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August 2006
Myth: All Activists are Terrorists

Who’s Behind the Mask?
The Satya Interview with Shannon Keith

 

Shannon Keith is the director of the new documentary Behind the Mask, which gives a human face to the activists and actions of the Animal Liberation Front. Shannon is a Los Angeles-based animal rights lawyer who, concerned with the federal government’s branding of animal rights activists as the country’s number one terrorist threat (above and beyond al-Qaida), was compelled to tell the story of a movement of individuals who care about all living creatures enough to take matters into their own hands. She had never made a film before, but felt animal activists and direct action were woefully misunderstood.

Behind the Mask introduces us to the UK activists who started spreading the ALF moniker and philosophy, sometimes putting their lives on the line to try and stop animal exploitation. We get a better understanding of their actions, like liberating animals from a vivisection laboratory then torching it; and burning a slaughterhouse down to the ground in the middle of the night. We meet the American breed of ALF activists, like Rod Coronado, who have spent time in jail for their actions. While the activists responsible point out that no human or nonhuman animals were harmed by these particular actions, the ALF has become a major target of harsh government response.

Catherine Clyne had a chance to speak with filmmaker Shannon Keith soon after Behind the Mask’s successful Los Angeles premiere.

So, you’re an animal rights lawyer. What motivated you to take on the task of making a full-length documentary?
I became an attorney specifically to change the law, because in law animals are considered property (I was devastated when I found that out). As an attorney, I realized that I might be saving one life at a time, or helping activists, one at a time, but in the grand scheme of things, I was not making that big of a difference. I also realized that people listen to what they see on TV or in the movies. I thought that if I were to make a full-length documentary about all these issues, it would have the biggest impact.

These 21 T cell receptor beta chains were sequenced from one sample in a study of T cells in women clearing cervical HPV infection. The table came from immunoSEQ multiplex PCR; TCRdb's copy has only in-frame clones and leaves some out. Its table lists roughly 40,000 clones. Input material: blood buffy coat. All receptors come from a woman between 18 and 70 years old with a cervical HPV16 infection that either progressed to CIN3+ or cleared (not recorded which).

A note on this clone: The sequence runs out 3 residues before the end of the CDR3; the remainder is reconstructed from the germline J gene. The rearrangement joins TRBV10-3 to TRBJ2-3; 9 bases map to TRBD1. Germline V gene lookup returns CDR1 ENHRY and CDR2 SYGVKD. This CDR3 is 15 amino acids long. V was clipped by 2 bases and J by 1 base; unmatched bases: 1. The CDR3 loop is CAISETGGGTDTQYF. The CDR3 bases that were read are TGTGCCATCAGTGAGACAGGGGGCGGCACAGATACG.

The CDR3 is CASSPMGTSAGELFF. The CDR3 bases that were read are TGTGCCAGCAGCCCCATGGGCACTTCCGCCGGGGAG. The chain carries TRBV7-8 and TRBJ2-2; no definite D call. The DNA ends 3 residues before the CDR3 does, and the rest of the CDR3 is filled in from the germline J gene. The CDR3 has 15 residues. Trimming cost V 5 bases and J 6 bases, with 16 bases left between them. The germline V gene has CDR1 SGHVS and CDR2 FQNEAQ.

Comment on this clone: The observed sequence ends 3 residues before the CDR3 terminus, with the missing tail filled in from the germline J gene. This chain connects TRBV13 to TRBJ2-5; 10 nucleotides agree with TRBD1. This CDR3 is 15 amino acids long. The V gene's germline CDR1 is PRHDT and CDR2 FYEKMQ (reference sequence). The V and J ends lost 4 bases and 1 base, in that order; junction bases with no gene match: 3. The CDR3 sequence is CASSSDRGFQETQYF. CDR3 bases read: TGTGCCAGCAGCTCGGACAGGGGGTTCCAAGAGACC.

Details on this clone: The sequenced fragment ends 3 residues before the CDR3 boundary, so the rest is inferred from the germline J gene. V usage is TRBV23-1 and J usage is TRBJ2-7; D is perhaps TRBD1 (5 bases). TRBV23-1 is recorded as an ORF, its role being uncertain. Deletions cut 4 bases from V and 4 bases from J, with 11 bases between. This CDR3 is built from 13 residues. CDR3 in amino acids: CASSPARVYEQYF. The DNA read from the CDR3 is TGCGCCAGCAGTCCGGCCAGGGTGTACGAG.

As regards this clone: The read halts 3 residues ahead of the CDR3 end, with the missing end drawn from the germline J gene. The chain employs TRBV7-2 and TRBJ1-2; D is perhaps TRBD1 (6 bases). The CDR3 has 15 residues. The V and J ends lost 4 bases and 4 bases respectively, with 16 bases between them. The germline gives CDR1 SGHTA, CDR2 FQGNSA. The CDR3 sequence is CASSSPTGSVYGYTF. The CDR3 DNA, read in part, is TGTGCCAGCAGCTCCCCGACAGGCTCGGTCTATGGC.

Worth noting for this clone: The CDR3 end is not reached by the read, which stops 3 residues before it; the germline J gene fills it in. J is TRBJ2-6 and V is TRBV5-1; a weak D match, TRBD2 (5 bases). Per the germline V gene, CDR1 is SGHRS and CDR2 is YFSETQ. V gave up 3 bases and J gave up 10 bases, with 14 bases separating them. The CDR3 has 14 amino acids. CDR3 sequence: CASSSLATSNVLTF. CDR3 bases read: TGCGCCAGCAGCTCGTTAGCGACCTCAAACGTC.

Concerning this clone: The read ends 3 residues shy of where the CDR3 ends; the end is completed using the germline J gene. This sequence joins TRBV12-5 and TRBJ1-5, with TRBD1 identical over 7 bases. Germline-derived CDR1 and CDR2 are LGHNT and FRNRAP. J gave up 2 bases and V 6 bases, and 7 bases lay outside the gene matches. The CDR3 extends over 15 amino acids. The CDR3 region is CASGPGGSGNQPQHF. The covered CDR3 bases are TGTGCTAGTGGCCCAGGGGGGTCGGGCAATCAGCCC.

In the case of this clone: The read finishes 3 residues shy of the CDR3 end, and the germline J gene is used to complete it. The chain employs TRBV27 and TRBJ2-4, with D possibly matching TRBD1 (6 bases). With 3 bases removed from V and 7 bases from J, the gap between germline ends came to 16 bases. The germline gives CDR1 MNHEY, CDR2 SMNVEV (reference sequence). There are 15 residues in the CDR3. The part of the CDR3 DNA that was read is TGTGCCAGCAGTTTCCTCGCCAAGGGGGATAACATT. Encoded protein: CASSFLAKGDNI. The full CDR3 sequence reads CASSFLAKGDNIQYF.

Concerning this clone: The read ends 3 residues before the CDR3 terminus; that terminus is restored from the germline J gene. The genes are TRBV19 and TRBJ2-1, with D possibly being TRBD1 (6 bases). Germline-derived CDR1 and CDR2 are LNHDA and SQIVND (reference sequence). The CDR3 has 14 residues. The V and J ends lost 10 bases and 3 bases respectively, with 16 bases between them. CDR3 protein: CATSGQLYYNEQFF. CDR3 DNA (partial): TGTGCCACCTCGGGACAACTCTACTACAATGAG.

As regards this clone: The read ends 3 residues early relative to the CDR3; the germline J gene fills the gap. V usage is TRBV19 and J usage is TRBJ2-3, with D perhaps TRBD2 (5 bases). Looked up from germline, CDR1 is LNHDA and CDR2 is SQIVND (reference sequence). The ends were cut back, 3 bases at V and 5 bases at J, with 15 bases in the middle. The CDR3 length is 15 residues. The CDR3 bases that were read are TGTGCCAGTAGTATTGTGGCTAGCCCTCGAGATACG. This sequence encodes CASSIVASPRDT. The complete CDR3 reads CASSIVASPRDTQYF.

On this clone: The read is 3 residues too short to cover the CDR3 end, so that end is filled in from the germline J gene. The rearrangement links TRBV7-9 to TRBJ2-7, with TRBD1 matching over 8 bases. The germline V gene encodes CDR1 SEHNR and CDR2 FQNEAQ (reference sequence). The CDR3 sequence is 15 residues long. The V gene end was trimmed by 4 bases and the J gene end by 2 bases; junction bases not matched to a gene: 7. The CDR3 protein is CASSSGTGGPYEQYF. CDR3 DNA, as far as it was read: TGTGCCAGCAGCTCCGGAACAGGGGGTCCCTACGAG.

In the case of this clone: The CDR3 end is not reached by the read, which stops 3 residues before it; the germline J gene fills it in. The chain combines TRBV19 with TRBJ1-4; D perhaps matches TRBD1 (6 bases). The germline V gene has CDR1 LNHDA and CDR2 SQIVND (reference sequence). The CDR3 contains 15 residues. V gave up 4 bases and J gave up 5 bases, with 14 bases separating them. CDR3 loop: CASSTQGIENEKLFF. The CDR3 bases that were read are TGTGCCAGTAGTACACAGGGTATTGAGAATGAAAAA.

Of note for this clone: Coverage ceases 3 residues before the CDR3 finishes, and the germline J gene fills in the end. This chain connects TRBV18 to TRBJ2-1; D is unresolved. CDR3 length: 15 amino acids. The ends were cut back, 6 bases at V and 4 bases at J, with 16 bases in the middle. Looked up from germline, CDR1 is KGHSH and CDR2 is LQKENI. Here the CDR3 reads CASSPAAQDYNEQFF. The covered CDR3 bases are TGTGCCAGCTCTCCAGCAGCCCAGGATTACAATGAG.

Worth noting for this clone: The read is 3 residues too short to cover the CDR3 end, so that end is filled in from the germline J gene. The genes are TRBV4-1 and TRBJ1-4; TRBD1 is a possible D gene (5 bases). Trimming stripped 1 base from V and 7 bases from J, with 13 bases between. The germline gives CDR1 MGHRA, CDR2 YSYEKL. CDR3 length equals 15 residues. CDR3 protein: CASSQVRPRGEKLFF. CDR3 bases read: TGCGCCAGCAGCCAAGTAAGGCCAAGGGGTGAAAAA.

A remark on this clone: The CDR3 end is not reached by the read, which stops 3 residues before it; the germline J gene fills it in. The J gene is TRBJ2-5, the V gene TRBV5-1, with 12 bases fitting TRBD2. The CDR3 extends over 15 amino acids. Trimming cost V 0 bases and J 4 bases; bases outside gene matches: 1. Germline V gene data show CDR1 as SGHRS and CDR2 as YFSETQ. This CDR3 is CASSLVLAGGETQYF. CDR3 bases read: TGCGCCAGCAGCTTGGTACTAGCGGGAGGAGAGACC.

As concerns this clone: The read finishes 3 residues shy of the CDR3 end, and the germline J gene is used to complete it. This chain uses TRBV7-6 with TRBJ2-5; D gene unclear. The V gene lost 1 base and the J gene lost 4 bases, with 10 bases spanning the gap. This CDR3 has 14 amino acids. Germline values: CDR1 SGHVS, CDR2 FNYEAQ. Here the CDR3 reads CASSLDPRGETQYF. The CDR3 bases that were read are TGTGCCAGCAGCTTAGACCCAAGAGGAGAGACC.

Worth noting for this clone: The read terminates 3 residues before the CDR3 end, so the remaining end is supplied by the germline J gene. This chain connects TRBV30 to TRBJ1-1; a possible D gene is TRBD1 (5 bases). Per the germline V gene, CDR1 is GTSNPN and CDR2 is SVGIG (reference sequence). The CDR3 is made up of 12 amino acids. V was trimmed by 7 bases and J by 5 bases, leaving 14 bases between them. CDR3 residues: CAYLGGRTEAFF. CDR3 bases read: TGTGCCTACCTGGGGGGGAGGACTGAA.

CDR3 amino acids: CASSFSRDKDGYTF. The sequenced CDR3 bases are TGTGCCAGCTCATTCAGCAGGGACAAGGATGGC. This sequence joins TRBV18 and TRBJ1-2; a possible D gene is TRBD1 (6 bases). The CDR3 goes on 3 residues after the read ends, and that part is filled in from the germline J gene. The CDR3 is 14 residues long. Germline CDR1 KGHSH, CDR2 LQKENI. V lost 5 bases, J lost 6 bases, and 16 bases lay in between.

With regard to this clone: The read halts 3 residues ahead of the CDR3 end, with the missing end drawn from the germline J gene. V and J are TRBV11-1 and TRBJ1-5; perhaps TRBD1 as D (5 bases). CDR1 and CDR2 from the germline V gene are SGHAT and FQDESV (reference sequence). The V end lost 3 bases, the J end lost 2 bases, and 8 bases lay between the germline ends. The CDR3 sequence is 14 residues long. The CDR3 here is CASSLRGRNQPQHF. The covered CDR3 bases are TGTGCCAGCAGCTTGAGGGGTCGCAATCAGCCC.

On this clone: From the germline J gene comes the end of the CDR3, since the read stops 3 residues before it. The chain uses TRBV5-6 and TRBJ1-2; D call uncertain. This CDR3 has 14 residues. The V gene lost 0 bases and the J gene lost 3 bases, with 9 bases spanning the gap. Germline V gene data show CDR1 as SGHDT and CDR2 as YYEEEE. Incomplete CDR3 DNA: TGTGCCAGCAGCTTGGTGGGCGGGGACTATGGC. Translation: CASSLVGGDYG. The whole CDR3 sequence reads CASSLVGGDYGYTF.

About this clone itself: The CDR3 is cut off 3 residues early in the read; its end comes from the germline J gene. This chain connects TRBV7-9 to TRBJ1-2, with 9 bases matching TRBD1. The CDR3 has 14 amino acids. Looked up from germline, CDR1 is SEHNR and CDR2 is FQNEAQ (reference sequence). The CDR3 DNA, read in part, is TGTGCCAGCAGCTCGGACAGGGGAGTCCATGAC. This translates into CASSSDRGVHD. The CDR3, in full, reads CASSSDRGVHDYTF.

In a nutshell, what is Behind the Mask about?

Behind the Mask is a documentary about the Animal Liberation Front. It focuses on certain individuals who talk about their struggles within the animal rights movement but also on the current political state we’re in, in terms of government repression. It also delves into FBI surveillance. The movie tries to dispel the myth that animal rights activists or animal liberation activists are terrorists. And really focuses on humanizing the people behind these actions.

Would you say the film is about the ALF or direct action or both? Would you say there’s a difference?
I think the movie is probably best described as being about both. It is difficult to just focus on the Animal Liberation Front without bringing in other aspects of the movement, because, at times, they are intertwined. To be accurate, it is important to focus on other aspects of the animal liberation movement and key people involved who might not necessarily be ALF activists but are involved in direct action or can tell a story that might explain the motives behind certain ALF actions.

Do you feel there is a lot of ignorance in the U.S. about the UK roots of the ALF?
Yes. It is interesting, I was reading some of the surveys of the many animal rights and vegan people who attended the Los Angeles premiere of Behind the Maskand they said that they learned a lot about the Animal Liberation Front. And even though they were already vegan and against animal exploitation, they still thought the Animal Liberation Front was a group that you can join. They were surprised to find out they weren’t violent. And that was actually one of the main points in making this movie, to get that message out there—that these are compassionate people who perform these actions.

This brings me to my next question, which is about violence. In the film, activists say over and over that no one has ever been harmed by any ALF action. Yet that’s not necessarily true. The most notorious example is Brian Cass, the Huntingdon Life Sciences executive who was beaten severely by activists in the UK. What’s your response to this?
My understanding is that it wasn’t claimed as an ALF action and I know that SHAC UK condemned that action.

Very true, Stop Huntingdon Animal Cruelty UK did condemn it. But the American SHAC activists were different. I attended part of their federal trial and it was disclosed that one of them said publicly something along the lines of what happened to Brian Cass might happen here.
Well, I don’t know anything about that, so I can’t really comment on that.

In light of the SHAC convictions and other federal cases against animal rights and environmental activists in this country and the UK, why is it important to tell the story of animal activists and give them a human face now?